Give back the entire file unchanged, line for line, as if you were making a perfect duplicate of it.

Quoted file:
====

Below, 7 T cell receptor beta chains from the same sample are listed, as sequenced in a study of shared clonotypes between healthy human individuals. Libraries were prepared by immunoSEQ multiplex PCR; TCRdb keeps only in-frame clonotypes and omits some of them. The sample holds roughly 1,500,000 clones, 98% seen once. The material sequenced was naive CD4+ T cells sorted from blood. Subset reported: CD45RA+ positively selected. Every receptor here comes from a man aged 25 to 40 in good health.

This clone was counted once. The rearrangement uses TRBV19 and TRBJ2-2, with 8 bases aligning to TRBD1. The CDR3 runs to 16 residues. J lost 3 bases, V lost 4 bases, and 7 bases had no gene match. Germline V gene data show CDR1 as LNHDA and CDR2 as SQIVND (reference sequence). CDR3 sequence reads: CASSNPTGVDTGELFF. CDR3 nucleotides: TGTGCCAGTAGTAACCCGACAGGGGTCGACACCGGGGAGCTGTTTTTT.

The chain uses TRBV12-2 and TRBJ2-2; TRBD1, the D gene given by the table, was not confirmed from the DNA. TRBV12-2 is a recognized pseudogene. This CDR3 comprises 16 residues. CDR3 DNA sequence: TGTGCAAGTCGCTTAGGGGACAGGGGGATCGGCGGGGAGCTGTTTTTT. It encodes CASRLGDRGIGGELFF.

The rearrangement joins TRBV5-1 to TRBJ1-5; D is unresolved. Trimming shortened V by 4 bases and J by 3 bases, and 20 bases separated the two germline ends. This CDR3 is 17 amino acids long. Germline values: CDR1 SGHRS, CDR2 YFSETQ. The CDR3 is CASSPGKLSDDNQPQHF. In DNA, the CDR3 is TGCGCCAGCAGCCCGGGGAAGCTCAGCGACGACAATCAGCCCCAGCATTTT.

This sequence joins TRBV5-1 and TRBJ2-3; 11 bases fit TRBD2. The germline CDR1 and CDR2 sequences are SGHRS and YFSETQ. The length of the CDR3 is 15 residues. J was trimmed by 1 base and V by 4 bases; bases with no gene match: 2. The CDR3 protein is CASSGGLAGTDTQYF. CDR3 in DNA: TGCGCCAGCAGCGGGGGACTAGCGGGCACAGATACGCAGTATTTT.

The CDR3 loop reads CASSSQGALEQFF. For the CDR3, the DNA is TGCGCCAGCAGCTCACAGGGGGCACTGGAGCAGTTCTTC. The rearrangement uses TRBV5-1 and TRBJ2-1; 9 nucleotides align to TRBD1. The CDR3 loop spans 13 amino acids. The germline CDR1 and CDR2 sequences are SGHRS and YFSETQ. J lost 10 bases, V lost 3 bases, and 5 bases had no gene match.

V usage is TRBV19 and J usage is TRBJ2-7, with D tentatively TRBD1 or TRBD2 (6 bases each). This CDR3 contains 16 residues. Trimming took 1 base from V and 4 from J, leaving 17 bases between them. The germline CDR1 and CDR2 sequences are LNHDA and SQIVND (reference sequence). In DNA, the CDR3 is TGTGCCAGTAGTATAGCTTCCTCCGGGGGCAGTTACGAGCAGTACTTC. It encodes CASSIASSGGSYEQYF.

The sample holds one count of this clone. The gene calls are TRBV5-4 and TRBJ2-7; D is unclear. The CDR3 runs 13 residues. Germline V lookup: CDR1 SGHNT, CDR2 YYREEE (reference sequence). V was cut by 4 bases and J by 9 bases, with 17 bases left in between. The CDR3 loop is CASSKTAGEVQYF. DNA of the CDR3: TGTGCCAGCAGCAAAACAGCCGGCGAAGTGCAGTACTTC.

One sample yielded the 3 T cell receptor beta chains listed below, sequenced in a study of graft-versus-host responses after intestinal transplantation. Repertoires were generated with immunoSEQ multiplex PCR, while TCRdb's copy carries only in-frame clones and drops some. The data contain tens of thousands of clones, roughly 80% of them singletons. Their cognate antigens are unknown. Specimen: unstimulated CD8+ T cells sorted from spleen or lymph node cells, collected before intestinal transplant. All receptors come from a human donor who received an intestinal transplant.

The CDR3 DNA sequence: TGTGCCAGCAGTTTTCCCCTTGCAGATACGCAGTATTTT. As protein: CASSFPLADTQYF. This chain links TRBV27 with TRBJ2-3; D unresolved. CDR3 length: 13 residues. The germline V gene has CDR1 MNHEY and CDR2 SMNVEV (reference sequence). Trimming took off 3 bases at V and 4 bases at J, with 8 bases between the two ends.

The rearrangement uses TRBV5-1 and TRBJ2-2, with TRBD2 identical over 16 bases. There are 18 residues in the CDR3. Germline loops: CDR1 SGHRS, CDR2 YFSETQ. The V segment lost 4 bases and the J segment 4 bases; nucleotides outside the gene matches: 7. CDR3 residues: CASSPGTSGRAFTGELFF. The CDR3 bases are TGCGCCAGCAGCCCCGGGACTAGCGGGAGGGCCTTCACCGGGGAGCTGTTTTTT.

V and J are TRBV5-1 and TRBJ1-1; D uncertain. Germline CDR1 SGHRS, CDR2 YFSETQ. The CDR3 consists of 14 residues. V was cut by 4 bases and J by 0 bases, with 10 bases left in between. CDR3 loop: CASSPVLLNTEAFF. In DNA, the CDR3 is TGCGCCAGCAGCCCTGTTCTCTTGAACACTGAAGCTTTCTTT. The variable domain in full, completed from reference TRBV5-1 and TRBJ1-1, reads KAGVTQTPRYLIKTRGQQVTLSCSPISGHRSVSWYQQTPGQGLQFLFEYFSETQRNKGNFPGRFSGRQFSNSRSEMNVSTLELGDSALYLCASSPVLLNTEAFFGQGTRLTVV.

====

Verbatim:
Below, 7 T cell receptor beta chains from the same sample are listed, as sequenced in a study of shared clonotypes between healthy human individuals. Libraries were prepared by immunoSEQ multiplex PCR; TCRdb keeps only in-frame clonotypes and omits some of them. The sample holds roughly 1,500,000 clones, 98% seen once. The material sequenced was naive CD4+ T cells sorted from blood. Subset reported: CD45RA+ positively selected. Every receptor here comes from a man aged 25 to 40 in good health.

This clone was counted once. The rearrangement uses TRBV19 and TRBJ2-2, with 8 bases aligning to TRBD1. The CDR3 runs to 16 residues. J lost 3 bases, V lost 4 bases, and 7 bases had no gene match. Germline V gene data show CDR1 as LNHDA and CDR2 as SQIVND (reference sequence). CDR3 sequence reads: CASSNPTGVDTGELFF. CDR3 nucleotides: TGTGCCAGTAGTAACCCGACAGGGGTCGACACCGGGGAGCTGTTTTTT.

The chain uses TRBV12-2 and TRBJ2-2; TRBD1, the D gene given by the table, was not confirmed from the DNA. TRBV12-2 is a recognized pseudogene. This CDR3 comprises 16 residues. CDR3 DNA sequence: TGTGCAAGTCGCTTAGGGGACAGGGGGATCGGCGGGGAGCTGTTTTTT. It encodes CASRLGDRGIGGELFF.

The rearrangement joins TRBV5-1 to TRBJ1-5; D is unresolved. Trimming shortened V by 4 bases and J by 3 bases, and 20 bases separated the two germline ends. This CDR3 is 17 amino acids long. Germline values: CDR1 SGHRS, CDR2 YFSETQ. The CDR3 is CASSPGKLSDDNQPQHF. In DNA, the CDR3 is TGCGCCAGCAGCCCGGGGAAGCTCAGCGACGACAATCAGCCCCAGCATTTT.

This sequence joins TRBV5-1 and TRBJ2-3; 11 bases fit TRBD2. The germline CDR1 and CDR2 sequences are SGHRS and YFSETQ. The length of the CDR3 is 15 residues. J was trimmed by 1 base and V by 4 bases; bases with no gene match: 2. The CDR3 protein is CASSGGLAGTDTQYF. CDR3 in DNA: TGCGCCAGCAGCGGGGGACTAGCGGGCACAGATACGCAGTATTTT.

The CDR3 loop reads CASSSQGALEQFF. For the CDR3, the DNA is TGCGCCAGCAGCTCACAGGGGGCACTGGAGCAGTTCTTC. The rearrangement uses TRBV5-1 and TRBJ2-1; 9 nucleotides align to TRBD1. The CDR3 loop spans 13 amino acids. The germline CDR1 and CDR2 sequences are SGHRS and YFSETQ. J lost 10 bases, V lost 3 bases, and 5 bases had no gene match.

V usage is TRBV19 and J usage is TRBJ2-7, with D tentatively TRBD1 or TRBD2 (6 bases each). This CDR3 contains 16 residues. Trimming took 1 base from V and 4 from J, leaving 17 bases between them. The germline CDR1 and CDR2 sequences are LNHDA and SQIVND (reference sequence). In DNA, the CDR3 is TGTGCCAGTAGTATAGCTTCCTCCGGGGGCAGTTACGAGCAGTACTTC. It encodes CASSIASSGGSYEQYF.

The sample holds one count of this clone. The gene calls are TRBV5-4 and TRBJ2-7; D is unclear. The CDR3 runs 13 residues. Germline V lookup: CDR1 SGHNT, CDR2 YYREEE (reference sequence). V was cut by 4 bases and J by 9 bases, with 17 bases left in between. The CDR3 loop is CASSKTAGEVQYF. DNA of the CDR3: TGTGCCAGCAGCAAAACAGCCGGCGAAGTGCAGTACTTC.

One sample yielded the 3 T cell receptor beta chains listed below, sequenced in a study of graft-versus-host responses after intestinal transplantation. Repertoires were generated with immunoSEQ multiplex PCR, while TCRdb's copy carries only in-frame clones and drops some. The data contain tens of thousands of clones, roughly 80% of them singletons. Their cognate antigens are unknown. Specimen: unstimulated CD8+ T cells sorted from spleen or lymph node cells, collected before intestinal transplant. All receptors come from a human donor who received an intestinal transplant.

The CDR3 DNA sequence: TGTGCCAGCAGTTTTCCCCTTGCAGATACGCAGTATTTT. As protein: CASSFPLADTQYF. This chain links TRBV27 with TRBJ2-3; D unresolved. CDR3 length: 13 residues. The germline V gene has CDR1 MNHEY and CDR2 SMNVEV (reference sequence). Trimming took off 3 bases at V and 4 bases at J, with 8 bases between the two ends.

The rearrangement uses TRBV5-1 and TRBJ2-2, with TRBD2 identical over 16 bases. There are 18 residues in the CDR3. Germline loops: CDR1 SGHRS, CDR2 YFSETQ. The V segment lost 4 bases and the J segment 4 bases; nucleotides outside the gene matches: 7. CDR3 residues: CASSPGTSGRAFTGELFF. The CDR3 bases are TGCGCCAGCAGCCCCGGGACTAGCGGGAGGGCCTTCACCGGGGAGCTGTTTTTT.

V and J are TRBV5-1 and TRBJ1-1; D uncertain. Germline CDR1 SGHRS, CDR2 YFSETQ. The CDR3 consists of 14 residues. V was cut by 4 bases and J by 0 bases, with 10 bases left in between. CDR3 loop: CASSPVLLNTEAFF. In DNA, the CDR3 is TGCGCCAGCAGCCCTGTTCTCTTGAACACTGAAGCTTTCTTT. The variable domain in full, completed from reference TRBV5-1 and TRBJ1-1, reads KAGVTQTPRYLIKTRGQQVTLSCSPISGHRSVSWYQQTPGQGLQFLFEYFSETQRNKGNFPGRFSGRQFSNSRSEMNVSTLELGDSALYLCASSPVLLNTEAFFGQGTRLTVV.